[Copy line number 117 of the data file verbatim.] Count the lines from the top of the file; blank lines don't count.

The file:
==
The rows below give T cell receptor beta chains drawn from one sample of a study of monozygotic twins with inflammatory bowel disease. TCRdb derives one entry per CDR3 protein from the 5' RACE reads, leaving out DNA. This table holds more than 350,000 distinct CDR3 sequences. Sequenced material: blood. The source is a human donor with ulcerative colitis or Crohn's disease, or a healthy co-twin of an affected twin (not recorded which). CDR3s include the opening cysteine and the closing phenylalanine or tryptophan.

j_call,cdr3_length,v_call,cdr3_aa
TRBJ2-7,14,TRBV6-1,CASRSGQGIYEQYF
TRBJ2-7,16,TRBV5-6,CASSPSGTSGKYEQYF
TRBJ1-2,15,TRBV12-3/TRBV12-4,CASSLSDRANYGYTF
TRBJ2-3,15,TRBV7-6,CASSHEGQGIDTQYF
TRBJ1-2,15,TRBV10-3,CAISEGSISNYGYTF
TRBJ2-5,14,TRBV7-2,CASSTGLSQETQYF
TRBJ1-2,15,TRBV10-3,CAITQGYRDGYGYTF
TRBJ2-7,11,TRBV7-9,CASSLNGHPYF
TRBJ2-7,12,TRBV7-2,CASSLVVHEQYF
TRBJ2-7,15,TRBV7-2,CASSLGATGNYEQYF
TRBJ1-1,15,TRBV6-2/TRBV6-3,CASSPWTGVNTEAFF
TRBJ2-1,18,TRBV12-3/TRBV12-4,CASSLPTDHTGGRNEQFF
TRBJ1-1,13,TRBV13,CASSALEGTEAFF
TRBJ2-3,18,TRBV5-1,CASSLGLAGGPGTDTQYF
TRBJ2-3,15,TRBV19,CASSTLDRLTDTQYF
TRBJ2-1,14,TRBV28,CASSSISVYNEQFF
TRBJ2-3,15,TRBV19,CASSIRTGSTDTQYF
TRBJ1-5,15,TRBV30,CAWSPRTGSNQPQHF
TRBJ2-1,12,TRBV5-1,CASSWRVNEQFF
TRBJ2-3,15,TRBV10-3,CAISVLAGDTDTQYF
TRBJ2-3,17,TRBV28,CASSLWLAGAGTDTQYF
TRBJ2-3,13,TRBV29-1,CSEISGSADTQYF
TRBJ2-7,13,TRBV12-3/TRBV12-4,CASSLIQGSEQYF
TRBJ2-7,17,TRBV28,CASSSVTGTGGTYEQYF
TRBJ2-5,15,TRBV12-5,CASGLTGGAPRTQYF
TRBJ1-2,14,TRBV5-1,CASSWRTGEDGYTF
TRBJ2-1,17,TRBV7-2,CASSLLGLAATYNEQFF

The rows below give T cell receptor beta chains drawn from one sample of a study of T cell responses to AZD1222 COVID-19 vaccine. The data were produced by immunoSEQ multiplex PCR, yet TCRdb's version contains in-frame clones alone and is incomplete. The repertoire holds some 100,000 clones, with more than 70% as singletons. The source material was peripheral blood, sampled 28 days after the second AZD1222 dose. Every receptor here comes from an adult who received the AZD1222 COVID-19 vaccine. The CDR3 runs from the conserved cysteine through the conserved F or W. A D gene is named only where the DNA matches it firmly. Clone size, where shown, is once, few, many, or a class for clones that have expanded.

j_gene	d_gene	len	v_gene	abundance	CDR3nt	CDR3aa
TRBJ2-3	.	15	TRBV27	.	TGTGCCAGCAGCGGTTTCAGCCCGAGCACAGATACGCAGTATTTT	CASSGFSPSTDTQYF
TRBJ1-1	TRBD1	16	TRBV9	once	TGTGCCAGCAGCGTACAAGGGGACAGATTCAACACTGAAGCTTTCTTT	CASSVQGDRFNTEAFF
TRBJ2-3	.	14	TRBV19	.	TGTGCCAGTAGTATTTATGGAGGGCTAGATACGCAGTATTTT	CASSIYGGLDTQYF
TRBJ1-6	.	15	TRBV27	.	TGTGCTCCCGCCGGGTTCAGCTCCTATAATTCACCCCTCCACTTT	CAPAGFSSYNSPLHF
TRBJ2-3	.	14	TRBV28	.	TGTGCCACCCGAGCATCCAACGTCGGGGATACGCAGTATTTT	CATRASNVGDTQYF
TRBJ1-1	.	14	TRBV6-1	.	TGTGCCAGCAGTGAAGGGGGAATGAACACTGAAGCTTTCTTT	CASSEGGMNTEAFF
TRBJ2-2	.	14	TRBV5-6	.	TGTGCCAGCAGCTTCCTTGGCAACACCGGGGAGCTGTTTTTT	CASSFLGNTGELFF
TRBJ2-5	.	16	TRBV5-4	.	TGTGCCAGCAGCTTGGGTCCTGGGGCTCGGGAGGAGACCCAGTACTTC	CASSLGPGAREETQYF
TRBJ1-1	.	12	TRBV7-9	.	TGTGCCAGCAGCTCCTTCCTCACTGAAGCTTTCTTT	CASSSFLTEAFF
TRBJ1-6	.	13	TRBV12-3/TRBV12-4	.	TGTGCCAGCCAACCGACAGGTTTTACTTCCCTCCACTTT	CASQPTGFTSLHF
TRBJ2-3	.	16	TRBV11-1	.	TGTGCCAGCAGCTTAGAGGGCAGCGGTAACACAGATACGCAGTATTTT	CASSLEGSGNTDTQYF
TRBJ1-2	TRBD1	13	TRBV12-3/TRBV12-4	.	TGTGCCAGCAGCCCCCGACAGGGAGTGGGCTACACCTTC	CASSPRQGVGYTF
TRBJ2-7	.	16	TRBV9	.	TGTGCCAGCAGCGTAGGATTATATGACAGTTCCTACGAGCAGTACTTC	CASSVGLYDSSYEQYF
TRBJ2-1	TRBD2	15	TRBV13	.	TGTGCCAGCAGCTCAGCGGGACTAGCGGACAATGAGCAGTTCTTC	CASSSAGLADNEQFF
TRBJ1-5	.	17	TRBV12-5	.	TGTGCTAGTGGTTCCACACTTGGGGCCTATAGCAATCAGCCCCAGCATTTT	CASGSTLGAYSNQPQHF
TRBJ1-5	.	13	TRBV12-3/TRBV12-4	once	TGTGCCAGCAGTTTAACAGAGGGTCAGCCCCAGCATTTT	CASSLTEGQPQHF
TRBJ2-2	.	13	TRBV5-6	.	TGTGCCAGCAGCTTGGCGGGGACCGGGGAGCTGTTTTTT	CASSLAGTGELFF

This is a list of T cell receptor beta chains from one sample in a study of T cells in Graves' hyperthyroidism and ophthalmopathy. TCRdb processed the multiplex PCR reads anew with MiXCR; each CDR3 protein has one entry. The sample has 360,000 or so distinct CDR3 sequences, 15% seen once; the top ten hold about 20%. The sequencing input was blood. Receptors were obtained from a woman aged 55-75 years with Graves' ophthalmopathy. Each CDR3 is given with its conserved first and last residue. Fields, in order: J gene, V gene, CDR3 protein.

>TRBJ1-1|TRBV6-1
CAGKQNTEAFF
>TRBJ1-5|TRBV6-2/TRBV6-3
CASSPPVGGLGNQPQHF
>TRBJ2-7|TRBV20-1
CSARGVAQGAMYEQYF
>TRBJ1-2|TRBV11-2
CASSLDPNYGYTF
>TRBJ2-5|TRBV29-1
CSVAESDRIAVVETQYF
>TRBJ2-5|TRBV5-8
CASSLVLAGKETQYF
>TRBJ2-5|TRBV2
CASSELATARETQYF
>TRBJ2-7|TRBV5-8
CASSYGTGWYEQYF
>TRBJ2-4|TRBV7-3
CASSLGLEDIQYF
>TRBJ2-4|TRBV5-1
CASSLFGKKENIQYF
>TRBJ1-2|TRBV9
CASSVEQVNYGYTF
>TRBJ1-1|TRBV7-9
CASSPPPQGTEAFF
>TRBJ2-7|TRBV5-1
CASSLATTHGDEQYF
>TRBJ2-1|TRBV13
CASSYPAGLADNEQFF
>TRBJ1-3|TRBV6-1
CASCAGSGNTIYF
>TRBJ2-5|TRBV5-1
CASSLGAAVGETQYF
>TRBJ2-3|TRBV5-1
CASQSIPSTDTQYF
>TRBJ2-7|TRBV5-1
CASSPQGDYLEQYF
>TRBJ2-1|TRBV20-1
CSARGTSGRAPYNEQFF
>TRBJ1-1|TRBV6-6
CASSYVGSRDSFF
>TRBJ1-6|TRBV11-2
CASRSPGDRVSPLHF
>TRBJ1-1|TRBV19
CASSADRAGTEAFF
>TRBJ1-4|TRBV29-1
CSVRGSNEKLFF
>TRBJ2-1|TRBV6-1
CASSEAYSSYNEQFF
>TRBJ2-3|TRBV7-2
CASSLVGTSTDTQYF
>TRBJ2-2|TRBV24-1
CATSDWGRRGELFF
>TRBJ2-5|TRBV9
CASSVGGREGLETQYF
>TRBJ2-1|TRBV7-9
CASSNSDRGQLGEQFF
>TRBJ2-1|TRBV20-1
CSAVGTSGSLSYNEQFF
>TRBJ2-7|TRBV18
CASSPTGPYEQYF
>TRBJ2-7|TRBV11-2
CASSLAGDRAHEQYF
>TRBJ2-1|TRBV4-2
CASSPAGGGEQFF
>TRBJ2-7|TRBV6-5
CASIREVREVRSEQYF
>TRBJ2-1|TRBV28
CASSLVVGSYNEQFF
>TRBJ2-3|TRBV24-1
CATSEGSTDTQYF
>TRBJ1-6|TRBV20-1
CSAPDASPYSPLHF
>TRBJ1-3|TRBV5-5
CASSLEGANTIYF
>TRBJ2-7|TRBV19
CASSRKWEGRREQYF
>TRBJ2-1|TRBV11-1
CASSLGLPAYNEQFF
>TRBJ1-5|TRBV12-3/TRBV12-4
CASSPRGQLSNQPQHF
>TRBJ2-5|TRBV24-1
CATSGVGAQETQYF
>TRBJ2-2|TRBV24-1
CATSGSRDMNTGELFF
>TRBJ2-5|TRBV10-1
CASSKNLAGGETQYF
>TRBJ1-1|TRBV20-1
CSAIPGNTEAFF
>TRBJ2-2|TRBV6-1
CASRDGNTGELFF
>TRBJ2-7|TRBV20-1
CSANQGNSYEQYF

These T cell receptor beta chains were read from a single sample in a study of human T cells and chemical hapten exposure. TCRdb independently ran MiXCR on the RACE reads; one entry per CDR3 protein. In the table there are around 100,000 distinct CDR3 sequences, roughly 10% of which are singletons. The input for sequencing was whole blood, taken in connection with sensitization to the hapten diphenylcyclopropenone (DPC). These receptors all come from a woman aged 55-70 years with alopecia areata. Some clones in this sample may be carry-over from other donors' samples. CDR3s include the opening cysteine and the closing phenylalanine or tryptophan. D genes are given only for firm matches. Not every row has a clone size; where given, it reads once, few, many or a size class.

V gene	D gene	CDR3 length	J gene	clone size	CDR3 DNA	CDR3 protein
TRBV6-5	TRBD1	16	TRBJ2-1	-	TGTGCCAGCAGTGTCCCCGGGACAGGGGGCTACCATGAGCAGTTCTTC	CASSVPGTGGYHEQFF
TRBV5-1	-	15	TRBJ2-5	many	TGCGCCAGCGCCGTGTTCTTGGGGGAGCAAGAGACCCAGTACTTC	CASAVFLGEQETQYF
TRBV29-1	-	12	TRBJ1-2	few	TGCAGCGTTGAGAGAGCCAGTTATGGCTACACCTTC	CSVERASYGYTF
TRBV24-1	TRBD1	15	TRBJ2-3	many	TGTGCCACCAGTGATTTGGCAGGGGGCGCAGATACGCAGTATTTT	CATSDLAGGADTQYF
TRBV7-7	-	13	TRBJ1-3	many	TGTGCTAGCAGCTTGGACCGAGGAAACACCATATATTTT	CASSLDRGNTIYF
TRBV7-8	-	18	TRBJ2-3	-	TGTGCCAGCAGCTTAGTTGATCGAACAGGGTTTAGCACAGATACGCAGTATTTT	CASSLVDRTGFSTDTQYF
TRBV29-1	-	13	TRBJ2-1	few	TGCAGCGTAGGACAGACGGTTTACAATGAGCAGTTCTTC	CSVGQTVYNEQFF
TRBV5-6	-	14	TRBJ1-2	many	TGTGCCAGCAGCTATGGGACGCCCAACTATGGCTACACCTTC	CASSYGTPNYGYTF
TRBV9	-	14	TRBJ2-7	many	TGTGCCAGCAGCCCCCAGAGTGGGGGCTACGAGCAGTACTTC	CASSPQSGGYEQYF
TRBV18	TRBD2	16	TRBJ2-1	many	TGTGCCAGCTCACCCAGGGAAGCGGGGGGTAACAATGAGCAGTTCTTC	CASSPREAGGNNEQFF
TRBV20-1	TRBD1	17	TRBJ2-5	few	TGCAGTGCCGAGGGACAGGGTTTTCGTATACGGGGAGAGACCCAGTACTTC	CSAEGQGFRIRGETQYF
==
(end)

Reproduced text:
CASSLVVGSYNEQFF